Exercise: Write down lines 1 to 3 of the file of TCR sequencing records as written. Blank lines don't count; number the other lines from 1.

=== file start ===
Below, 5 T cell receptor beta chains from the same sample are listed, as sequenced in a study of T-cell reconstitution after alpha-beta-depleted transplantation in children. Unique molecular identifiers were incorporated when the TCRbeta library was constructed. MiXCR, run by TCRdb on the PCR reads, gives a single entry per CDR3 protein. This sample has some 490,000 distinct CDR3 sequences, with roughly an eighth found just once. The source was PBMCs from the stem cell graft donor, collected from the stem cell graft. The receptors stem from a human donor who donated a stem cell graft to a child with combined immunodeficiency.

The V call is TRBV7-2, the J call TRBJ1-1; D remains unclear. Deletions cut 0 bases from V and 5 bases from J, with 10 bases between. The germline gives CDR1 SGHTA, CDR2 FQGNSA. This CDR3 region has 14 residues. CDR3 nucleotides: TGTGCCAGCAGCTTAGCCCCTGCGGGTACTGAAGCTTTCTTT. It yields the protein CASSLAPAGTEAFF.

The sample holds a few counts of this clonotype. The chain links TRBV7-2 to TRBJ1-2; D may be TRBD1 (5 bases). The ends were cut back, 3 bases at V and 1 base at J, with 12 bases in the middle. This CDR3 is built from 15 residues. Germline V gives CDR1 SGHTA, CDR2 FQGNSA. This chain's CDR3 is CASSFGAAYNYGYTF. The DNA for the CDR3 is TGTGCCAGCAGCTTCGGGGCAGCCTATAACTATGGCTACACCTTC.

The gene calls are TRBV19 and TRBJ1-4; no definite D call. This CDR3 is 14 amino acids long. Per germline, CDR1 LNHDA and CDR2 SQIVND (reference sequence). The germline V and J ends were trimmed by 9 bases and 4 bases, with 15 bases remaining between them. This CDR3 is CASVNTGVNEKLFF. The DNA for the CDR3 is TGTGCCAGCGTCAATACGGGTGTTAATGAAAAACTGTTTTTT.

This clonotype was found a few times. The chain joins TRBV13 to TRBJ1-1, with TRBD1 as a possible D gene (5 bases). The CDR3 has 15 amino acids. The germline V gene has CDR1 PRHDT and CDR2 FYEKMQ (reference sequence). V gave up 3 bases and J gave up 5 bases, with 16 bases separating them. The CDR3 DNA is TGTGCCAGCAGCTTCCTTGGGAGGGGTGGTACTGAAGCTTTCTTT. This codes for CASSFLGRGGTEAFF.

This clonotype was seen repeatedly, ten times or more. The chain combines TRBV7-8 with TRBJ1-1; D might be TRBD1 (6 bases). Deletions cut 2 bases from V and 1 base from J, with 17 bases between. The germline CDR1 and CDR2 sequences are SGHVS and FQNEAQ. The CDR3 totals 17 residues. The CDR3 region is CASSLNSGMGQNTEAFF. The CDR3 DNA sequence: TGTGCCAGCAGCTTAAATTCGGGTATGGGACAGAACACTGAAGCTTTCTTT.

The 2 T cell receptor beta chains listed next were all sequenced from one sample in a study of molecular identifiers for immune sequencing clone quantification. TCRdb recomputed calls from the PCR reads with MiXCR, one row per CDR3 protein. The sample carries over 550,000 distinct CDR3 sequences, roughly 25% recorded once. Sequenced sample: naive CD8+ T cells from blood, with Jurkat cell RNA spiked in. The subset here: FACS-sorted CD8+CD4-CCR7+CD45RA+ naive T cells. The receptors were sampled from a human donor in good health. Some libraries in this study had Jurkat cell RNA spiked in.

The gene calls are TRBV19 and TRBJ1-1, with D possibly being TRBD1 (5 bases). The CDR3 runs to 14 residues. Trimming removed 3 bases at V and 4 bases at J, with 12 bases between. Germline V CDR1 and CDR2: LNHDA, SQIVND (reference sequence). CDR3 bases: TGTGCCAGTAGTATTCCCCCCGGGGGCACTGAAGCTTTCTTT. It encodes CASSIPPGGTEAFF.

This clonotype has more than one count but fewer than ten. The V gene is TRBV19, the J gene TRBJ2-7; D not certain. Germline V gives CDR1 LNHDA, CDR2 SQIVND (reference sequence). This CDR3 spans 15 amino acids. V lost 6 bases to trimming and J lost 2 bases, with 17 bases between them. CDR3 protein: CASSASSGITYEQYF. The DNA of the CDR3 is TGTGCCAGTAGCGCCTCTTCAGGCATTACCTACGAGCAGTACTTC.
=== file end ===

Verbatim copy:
Below, 5 T cell receptor beta chains from the same sample are listed, as sequenced in a study of T-cell reconstitution after alpha-beta-depleted transplantation in children. Unique molecular identifiers were incorporated when the TCRbeta library was constructed. MiXCR, run by TCRdb on the PCR reads, gives a single entry per CDR3 protein. This sample has some 490,000 distinct CDR3 sequences, with roughly an eighth found just once. The source was PBMCs from the stem cell graft donor, collected from the stem cell graft. The receptors stem from a human donor who donated a stem cell graft to a child with combined immunodeficiency.

The V call is TRBV7-2, the J call TRBJ1-1; D remains unclear. Deletions cut 0 bases from V and 5 bases from J, with 10 bases between. The germline gives CDR1 SGHTA, CDR2 FQGNSA. This CDR3 region has 14 residues. CDR3 nucleotides: TGTGCCAGCAGCTTAGCCCCTGCGGGTACTGAAGCTTTCTTT. It yields the protein CASSLAPAGTEAFF.

The sample holds a few counts of this clonotype. The chain links TRBV7-2 to TRBJ1-2; D may be TRBD1 (5 bases). The ends were cut back, 3 bases at V and 1 base at J, with 12 bases in the middle. This CDR3 is built from 15 residues. Germline V gives CDR1 SGHTA, CDR2 FQGNSA. This chain's CDR3 is CASSFGAAYNYGYTF. The DNA for the CDR3 is TGTGCCAGCAGCTTCGGGGCAGCCTATAACTATGGCTACACCTTC.